•  Failing to Research the PERSON.  First, many salespeople fail to meet with the right person. Many think that you should aim as high as possible, getting through to the CEO or upper management. That is not always the best idea. Those people often don’t want to deal with you or your offerings, and consider your call an annoyance. With a little investigation, you may learn whom your product will impact most, and focus your efforts on the real decision maker(s) on that type of purchase.

Even if it is the right person, many salespeople are content to stop there. That’s a mistake. Your prospect is not merely a job title, but a living, breathing person with interests, concerns, hobbies, children – you ge the idea. With a little more digging, the salesperson can uncover common ground that will help break down walls – not just to make a sale, but to establish a relationship. You’d seek out and enjoy the company of these same people at a party or kids’ soccer game, so why not think of your prospects that way? Suddenly, it’s a not-so-cold call!

  • Failing to Listen. According to Brian Burns, this is a big one. Many salespeople are so intent on frenetically generating activity, they don’t really receive the signals their prospects may be sending (consciously or unconsciously) about how they prefer to be “sold.” By only skimming the email response, or not picking up on between-the-lines messages, a salesperson might miss a strong clue that, if acted upon, might help bring about that precious appointment.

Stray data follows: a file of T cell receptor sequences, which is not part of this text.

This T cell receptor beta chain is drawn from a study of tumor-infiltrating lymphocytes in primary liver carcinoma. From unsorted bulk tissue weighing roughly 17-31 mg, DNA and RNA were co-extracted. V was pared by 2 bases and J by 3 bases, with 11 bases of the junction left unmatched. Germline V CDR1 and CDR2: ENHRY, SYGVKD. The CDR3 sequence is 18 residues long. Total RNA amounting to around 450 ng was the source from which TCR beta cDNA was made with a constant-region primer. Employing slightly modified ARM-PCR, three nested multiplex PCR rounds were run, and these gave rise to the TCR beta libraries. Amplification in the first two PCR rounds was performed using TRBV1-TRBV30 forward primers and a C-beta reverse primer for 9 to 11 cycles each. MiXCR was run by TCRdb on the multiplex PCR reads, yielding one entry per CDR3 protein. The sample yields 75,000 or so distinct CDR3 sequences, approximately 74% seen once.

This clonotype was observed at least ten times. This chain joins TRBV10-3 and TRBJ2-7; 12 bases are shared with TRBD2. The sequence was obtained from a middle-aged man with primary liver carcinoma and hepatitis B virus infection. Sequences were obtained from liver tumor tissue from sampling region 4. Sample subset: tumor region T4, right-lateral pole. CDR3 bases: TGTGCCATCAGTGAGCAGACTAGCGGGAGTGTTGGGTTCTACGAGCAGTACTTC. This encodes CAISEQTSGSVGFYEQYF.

Five Tips to Help Get Appointments

Here are some tips that may help you or your salespeople lock in appointments with promising prospects.

  1. Slow Down. It’s not a race to the sales call because it’s truly about building a relationship (even a virtual one, through email, etc.) not just selling. Take the time to know what you are doing and do it right.
  2. Do the Research. You aren’t just a walking brochure because your prospect can get that stuff on your website. Figure out how your product can make a difference when applied to the prospect’s business. They care about their business, not your sales quota. Learn enough to make it all about them. And don’t forget to listen.